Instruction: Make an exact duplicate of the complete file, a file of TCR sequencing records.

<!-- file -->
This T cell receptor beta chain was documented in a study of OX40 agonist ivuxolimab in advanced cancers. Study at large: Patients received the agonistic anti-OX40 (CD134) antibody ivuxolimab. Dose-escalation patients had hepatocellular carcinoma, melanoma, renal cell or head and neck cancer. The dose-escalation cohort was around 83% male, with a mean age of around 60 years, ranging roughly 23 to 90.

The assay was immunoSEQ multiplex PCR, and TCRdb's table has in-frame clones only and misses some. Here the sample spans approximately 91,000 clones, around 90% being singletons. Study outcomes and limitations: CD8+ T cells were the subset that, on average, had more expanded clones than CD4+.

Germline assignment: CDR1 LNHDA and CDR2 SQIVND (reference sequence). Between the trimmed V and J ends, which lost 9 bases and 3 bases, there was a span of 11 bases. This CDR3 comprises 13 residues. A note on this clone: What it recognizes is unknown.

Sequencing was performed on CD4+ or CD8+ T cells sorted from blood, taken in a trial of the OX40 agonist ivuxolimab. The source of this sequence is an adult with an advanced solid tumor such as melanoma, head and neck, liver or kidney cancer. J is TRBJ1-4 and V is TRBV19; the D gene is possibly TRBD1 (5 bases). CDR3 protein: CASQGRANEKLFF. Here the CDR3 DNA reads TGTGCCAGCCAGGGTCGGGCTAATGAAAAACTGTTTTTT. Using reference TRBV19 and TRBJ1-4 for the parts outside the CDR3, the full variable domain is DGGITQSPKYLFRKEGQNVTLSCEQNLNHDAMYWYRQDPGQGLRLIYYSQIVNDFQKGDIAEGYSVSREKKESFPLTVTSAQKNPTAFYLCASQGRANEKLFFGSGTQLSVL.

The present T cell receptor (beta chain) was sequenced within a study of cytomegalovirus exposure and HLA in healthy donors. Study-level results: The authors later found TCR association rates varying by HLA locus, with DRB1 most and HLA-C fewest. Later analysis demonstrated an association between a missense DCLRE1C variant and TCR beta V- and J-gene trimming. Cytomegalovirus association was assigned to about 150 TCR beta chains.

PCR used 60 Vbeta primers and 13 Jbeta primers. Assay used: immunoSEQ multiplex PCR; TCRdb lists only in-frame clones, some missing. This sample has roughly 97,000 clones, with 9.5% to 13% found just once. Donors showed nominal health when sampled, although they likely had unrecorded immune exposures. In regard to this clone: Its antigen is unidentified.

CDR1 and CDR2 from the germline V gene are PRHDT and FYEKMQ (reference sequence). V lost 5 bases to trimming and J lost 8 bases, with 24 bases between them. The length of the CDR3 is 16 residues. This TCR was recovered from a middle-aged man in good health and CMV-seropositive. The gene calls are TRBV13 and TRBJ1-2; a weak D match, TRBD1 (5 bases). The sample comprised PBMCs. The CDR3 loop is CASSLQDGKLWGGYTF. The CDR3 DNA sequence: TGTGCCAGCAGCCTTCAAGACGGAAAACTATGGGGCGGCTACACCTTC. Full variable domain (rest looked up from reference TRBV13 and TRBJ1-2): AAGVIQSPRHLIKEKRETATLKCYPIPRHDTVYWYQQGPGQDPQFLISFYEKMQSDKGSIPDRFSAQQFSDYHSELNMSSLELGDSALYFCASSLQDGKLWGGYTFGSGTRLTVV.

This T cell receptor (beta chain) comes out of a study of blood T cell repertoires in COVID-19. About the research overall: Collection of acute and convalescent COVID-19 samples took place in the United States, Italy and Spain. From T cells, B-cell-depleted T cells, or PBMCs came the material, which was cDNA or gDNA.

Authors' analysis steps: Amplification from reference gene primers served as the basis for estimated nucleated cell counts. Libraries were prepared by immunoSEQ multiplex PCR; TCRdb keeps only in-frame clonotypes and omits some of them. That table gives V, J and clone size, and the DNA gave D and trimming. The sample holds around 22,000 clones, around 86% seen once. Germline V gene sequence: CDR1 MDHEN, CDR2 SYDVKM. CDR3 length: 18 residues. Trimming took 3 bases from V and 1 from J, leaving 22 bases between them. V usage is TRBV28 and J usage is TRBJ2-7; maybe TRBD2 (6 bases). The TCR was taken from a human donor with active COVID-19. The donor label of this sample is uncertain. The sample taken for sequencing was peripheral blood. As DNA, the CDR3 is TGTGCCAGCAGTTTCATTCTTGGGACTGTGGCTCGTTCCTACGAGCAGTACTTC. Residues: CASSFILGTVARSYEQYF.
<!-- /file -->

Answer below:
This T cell receptor beta chain was documented in a study of OX40 agonist ivuxolimab in advanced cancers. Study at large: Patients received the agonistic anti-OX40 (CD134) antibody ivuxolimab. Dose-escalation patients had hepatocellular carcinoma, melanoma, renal cell or head and neck cancer. The dose-escalation cohort was around 83% male, with a mean age of around 60 years, ranging roughly 23 to 90.

The assay was immunoSEQ multiplex PCR, and TCRdb's table has in-frame clones only and misses some. Here the sample spans approximately 91,000 clones, around 90% being singletons. Study outcomes and limitations: CD8+ T cells were the subset that, on average, had more expanded clones than CD4+.

Germline assignment: CDR1 LNHDA and CDR2 SQIVND (reference sequence). Between the trimmed V and J ends, which lost 9 bases and 3 bases, there was a span of 11 bases. This CDR3 comprises 13 residues. A note on this clone: What it recognizes is unknown.

Sequencing was performed on CD4+ or CD8+ T cells sorted from blood, taken in a trial of the OX40 agonist ivuxolimab. The source of this sequence is an adult with an advanced solid tumor such as melanoma, head and neck, liver or kidney cancer. J is TRBJ1-4 and V is TRBV19; the D gene is possibly TRBD1 (5 bases). CDR3 protein: CASQGRANEKLFF. Here the CDR3 DNA reads TGTGCCAGCCAGGGTCGGGCTAATGAAAAACTGTTTTTT. Using reference TRBV19 and TRBJ1-4 for the parts outside the CDR3, the full variable domain is DGGITQSPKYLFRKEGQNVTLSCEQNLNHDAMYWYRQDPGQGLRLIYYSQIVNDFQKGDIAEGYSVSREKKESFPLTVTSAQKNPTAFYLCASQGRANEKLFFGSGTQLSVL.

The present T cell receptor (beta chain) was sequenced within a study of cytomegalovirus exposure and HLA in healthy donors. Study-level results: The authors later found TCR association rates varying by HLA locus, with DRB1 most and HLA-C fewest. Later analysis demonstrated an association between a missense DCLRE1C variant and TCR beta V- and J-gene trimming. Cytomegalovirus association was assigned to about 150 TCR beta chains.

PCR used 60 Vbeta primers and 13 Jbeta primers. Assay used: immunoSEQ multiplex PCR; TCRdb lists only in-frame clones, some missing. This sample has roughly 97,000 clones, with 9.5% to 13% found just once. Donors showed nominal health when sampled, although they likely had unrecorded immune exposures. In regard to this clone: Its antigen is unidentified.

CDR1 and CDR2 from the germline V gene are PRHDT and FYEKMQ (reference sequence). V lost 5 bases to trimming and J lost 8 bases, with 24 bases between them. The length of the CDR3 is 16 residues. This TCR was recovered from a middle-aged man in good health and CMV-seropositive. The gene calls are TRBV13 and TRBJ1-2; a weak D match, TRBD1 (5 bases). The sample comprised PBMCs. The CDR3 loop is CASSLQDGKLWGGYTF. The CDR3 DNA sequence: TGTGCCAGCAGCCTTCAAGACGGAAAACTATGGGGCGGCTACACCTTC. Full variable domain (rest looked up from reference TRBV13 and TRBJ1-2): AAGVIQSPRHLIKEKRETATLKCYPIPRHDTVYWYQQGPGQDPQFLISFYEKMQSDKGSIPDRFSAQQFSDYHSELNMSSLELGDSALYFCASSLQDGKLWGGYTFGSGTRLTVV.

This T cell receptor (beta chain) comes out of a study of blood T cell repertoires in COVID-19. About the research overall: Collection of acute and convalescent COVID-19 samples took place in the United States, Italy and Spain. From T cells, B-cell-depleted T cells, or PBMCs came the material, which was cDNA or gDNA.

Authors' analysis steps: Amplification from reference gene primers served as the basis for estimated nucleated cell counts. Libraries were prepared by immunoSEQ multiplex PCR; TCRdb keeps only in-frame clonotypes and omits some of them. That table gives V, J and clone size, and the DNA gave D and trimming. The sample holds around 22,000 clones, around 86% seen once. Germline V gene sequence: CDR1 MDHEN, CDR2 SYDVKM. CDR3 length: 18 residues. Trimming took 3 bases from V and 1 from J, leaving 22 bases between them. V usage is TRBV28 and J usage is TRBJ2-7; maybe TRBD2 (6 bases). The TCR was taken from a human donor with active COVID-19. The donor label of this sample is uncertain. The sample taken for sequencing was peripheral blood. As DNA, the CDR3 is TGTGCCAGCAGTTTCATTCTTGGGACTGTGGCTCGTTCCTACGAGCAGTACTTC. Residues: CASSFILGTVARSYEQYF.